We are pleased to announce that the Augmented Vision group presented two papers at the HCI International 2022 Conference from June 28th to July 1st, 2022.
The two accepted papers are:
Title: Learning Effect of Lay people in Gesture-Based Locomotion in Virtual Reality
Authors: Alexander Schäfer, Gerd Reis, Didier Stricker
Abstract: Locomotion in Virtual Reality (VR) is an important part of VR applications. Many scientists are enriching the community with different variations that enable locomotion in VR. Some of the most promising methods are gesture-based and do not require additional handheld hardware. Recent work focused mostly on user preference and performance of the different locomotion techniques. This ignores the learning effect that users go through while new methods are being explored. In this work, it is investigated whether and how quickly users can adapt to a hand gesture-based locomotion system in VR. Four different locomotion techniques are implemented and tested by participants. The goal of this paper is twofold: First, it aims to encourage researchers to consider the learning effect in their studies. Second, this study aims to provide insight into the learning effect of users in gesture-based systems.
Title: Human intelligent machine teaming in single pilot operation: A case study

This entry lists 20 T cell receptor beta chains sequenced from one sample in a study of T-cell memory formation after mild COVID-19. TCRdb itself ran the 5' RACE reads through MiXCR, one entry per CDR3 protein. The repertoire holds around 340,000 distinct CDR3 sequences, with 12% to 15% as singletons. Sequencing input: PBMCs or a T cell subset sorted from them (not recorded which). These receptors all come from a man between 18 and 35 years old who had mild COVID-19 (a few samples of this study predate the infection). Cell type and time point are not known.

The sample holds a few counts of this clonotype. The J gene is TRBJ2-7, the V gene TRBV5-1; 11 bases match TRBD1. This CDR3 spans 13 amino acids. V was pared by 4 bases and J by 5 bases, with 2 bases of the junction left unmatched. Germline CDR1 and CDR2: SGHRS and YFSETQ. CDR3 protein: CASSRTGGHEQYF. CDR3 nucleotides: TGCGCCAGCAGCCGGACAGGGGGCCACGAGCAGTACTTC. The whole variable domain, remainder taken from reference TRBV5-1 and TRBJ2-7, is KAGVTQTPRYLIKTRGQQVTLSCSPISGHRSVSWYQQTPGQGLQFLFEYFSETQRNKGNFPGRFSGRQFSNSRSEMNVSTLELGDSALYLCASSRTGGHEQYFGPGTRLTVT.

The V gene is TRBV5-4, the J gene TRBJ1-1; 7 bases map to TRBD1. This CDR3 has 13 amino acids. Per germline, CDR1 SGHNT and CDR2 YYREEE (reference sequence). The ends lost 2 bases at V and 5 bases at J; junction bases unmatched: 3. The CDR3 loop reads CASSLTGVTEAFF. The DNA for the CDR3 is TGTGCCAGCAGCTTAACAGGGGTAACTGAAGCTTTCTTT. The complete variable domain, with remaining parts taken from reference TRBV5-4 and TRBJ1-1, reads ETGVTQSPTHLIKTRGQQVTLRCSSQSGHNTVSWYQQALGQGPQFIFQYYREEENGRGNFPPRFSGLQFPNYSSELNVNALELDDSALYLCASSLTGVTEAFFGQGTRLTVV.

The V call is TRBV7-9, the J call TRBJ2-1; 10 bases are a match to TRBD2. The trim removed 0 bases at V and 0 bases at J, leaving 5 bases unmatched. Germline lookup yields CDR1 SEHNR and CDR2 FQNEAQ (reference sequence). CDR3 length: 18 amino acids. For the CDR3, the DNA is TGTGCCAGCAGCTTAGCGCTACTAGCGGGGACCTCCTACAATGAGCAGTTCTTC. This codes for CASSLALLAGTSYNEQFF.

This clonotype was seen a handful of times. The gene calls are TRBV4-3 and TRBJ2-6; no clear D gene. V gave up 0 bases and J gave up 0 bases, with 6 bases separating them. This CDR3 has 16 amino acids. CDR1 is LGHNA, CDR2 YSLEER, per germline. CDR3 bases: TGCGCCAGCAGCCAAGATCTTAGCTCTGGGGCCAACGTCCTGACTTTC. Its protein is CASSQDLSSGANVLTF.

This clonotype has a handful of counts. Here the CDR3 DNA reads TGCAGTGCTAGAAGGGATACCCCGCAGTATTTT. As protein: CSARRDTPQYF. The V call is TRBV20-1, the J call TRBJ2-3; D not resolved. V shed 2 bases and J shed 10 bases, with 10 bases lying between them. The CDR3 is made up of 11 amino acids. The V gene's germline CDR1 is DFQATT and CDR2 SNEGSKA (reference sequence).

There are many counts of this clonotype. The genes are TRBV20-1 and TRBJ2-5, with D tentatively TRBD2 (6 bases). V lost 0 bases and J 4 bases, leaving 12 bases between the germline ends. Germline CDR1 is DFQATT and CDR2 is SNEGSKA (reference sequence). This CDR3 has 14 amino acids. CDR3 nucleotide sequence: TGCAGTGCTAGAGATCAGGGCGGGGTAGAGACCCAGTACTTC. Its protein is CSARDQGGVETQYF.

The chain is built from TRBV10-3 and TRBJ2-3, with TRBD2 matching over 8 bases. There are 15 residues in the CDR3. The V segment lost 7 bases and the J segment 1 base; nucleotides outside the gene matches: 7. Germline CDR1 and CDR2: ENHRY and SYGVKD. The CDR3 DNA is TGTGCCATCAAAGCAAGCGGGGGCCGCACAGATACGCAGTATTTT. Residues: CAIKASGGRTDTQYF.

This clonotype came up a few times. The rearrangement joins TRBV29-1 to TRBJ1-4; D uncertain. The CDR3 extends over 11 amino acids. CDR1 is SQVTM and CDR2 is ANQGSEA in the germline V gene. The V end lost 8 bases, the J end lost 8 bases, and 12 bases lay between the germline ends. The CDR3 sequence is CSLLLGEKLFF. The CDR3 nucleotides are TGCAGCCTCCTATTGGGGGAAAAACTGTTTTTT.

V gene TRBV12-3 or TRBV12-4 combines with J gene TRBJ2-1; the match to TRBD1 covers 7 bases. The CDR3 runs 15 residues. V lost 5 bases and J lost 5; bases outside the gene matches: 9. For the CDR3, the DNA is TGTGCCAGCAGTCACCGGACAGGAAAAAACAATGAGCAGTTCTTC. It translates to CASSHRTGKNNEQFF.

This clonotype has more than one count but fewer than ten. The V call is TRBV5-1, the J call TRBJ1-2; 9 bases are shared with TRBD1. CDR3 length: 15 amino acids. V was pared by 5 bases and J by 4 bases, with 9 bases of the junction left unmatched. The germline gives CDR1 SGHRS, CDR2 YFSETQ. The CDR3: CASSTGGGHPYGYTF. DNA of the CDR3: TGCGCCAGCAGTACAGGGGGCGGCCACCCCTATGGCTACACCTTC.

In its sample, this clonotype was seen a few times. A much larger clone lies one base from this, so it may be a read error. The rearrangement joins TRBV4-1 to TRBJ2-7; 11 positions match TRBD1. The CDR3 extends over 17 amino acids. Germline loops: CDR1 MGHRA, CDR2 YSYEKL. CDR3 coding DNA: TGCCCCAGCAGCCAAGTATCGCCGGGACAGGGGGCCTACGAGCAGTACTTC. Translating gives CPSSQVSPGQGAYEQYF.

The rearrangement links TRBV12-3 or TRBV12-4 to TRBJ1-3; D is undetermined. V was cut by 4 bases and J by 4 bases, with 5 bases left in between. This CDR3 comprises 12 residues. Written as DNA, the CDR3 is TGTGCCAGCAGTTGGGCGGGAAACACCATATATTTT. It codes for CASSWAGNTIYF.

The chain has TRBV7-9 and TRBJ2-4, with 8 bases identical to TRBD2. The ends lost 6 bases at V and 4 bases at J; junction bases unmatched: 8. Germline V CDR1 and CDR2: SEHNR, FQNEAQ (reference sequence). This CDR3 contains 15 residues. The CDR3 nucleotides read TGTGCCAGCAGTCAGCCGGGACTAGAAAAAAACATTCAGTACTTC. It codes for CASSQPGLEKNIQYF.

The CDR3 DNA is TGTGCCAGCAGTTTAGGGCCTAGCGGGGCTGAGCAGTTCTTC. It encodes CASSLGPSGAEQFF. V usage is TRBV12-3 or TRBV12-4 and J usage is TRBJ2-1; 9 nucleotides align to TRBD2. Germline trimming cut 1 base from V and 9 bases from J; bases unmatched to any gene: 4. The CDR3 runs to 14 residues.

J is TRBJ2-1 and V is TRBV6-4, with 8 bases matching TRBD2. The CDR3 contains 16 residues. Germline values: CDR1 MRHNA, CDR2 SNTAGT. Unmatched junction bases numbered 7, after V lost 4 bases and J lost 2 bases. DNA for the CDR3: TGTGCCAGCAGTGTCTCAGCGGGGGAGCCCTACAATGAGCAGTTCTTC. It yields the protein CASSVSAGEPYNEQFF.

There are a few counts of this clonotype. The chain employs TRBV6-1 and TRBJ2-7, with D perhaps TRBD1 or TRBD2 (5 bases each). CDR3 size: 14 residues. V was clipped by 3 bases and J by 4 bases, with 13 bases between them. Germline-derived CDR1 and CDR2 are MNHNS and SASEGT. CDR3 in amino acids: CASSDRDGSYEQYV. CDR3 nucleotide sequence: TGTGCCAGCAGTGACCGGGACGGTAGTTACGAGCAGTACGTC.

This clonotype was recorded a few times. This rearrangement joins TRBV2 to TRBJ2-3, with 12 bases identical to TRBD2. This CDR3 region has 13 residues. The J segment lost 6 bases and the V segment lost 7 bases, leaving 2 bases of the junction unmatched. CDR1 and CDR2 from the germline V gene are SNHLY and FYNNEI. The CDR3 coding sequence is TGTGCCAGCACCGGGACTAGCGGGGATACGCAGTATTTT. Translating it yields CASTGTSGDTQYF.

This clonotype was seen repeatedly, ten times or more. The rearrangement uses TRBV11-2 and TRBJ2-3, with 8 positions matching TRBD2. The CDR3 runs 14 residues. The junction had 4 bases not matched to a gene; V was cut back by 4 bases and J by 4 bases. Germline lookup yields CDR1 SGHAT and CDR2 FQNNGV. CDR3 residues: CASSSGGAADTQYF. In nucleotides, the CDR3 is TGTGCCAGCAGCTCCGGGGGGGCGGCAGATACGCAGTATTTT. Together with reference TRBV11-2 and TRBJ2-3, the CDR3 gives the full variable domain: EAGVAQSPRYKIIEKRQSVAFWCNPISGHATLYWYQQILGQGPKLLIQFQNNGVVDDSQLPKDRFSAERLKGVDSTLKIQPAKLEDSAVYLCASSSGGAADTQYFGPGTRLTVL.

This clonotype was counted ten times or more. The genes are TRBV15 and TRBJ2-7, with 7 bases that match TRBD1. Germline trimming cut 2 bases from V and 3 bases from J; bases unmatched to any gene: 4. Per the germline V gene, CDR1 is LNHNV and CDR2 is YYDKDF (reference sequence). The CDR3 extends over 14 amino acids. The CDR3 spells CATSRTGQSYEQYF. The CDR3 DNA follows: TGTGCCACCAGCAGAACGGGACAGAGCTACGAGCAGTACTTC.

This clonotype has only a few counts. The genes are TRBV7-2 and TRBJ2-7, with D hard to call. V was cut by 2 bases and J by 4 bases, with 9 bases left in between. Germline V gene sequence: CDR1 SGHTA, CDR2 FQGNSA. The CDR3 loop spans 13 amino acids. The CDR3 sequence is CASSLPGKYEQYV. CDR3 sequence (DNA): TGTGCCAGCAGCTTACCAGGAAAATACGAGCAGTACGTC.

Authors: Nareg Minaskan Karabid, Charles-Alban Dormoy, Alain Pagani, Jean-Marc Andre, Didier Stricker
Abstract: With recent advances in artificial intelligence (AI) and learning based systems, industries have started to integrate AI components into their products and workflows. In areas where frequent testing and development is possible these systems have proved to be quite useful such as in automotive industry where vehicle are now equipped with advanced driver-assistant systems (ADAS) capable of self-driving, route planning, and maintaining safe distances from lanes and other vehicles. However, as the safety-critical aspect of task increases, more difficult and expensive it is to develop and test AI-based solutions. Such is the case in aviation and therefore, development must happen over longer periods of time and in a step-by-step manner. This paper focuses on creating an interface between the human pilot and a potential assistant system that helps the pilot navigate through a complex flight scenario. Verbal communication and augmented reality (AR) were chosen as means of communication and the verbal communication was carried out in a wizard-of-Oz (WoOz) fashion. The interface was tested in a flight simulator and its usefulness was evaluated by NASA-TLX and SART questionnaires for workload and situation awareness.